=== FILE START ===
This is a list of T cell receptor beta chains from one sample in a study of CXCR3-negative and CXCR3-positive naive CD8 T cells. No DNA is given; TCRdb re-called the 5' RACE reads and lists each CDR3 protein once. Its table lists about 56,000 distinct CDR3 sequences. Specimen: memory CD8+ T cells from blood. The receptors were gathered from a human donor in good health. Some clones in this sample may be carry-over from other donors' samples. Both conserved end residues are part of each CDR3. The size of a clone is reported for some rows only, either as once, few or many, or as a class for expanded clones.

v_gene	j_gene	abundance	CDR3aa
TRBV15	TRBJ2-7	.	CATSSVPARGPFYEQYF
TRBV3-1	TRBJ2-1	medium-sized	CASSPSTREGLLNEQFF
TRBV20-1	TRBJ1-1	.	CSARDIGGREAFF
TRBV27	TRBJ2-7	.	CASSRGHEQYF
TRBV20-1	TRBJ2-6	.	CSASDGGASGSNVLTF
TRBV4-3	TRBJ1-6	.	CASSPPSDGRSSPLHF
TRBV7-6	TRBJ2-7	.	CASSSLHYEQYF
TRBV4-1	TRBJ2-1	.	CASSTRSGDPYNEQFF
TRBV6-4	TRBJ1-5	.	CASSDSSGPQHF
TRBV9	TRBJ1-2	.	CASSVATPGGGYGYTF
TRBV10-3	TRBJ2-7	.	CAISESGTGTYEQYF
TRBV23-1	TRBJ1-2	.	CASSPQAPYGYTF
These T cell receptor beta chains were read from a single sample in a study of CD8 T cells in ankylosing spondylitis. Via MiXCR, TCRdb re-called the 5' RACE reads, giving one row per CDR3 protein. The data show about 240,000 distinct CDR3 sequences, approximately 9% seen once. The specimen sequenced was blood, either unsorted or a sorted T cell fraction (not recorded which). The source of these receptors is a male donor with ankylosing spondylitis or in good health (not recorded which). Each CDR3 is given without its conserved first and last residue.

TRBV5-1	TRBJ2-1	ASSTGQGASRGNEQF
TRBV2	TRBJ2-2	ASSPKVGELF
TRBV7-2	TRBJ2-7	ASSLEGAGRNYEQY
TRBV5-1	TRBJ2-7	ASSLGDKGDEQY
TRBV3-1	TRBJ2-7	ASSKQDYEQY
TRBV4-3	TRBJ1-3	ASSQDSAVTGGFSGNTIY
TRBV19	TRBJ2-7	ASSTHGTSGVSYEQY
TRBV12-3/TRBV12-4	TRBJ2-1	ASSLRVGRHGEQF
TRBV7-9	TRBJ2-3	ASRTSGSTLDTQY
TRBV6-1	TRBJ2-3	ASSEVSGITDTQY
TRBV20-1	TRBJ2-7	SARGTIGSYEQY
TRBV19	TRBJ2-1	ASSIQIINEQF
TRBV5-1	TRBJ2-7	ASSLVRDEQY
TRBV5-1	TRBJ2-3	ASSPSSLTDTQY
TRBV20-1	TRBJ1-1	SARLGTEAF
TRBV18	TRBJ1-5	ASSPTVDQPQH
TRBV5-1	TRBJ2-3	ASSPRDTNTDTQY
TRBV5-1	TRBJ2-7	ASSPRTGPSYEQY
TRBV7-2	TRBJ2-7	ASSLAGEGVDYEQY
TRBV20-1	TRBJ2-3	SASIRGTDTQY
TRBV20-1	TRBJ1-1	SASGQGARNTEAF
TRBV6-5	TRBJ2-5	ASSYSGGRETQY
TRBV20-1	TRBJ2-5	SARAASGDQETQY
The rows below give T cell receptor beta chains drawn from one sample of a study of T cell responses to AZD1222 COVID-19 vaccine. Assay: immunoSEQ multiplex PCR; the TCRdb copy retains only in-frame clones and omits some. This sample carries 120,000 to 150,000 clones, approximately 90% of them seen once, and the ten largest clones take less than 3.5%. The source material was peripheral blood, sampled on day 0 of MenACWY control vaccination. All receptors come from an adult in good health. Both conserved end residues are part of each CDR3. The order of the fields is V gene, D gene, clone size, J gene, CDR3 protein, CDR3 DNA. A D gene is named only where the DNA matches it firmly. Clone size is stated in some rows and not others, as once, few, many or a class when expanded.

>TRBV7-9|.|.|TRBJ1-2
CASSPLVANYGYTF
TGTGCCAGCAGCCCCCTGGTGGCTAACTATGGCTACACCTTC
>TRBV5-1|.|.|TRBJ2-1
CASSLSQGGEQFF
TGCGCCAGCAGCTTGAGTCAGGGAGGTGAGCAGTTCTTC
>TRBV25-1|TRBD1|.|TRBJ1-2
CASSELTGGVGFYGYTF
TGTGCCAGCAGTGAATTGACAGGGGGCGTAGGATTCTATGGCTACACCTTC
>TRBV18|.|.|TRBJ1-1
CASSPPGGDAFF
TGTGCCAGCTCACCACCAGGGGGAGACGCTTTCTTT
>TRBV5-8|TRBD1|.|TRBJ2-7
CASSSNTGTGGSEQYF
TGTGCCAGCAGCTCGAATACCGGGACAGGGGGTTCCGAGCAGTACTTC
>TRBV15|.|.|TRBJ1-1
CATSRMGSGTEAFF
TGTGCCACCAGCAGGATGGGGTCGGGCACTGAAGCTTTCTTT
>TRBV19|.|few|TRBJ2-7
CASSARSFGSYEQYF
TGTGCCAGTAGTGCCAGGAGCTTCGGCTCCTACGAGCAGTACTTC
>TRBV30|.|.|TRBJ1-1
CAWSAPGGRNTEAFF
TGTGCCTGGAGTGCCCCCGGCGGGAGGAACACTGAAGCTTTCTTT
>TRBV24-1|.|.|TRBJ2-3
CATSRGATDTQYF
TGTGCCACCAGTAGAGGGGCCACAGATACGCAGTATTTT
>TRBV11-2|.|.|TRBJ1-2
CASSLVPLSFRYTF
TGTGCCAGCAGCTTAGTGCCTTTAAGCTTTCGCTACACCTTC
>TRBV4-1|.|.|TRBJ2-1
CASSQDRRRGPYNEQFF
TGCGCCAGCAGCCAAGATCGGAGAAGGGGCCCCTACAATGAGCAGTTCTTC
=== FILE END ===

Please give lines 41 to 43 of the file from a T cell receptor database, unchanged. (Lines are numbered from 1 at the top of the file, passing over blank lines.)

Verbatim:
CASSPLVANYGYTF
TGTGCCAGCAGCCCCCTGGTGGCTAACTATGGCTACACCTTC
>TRBV5-1|.|.|TRBJ2-1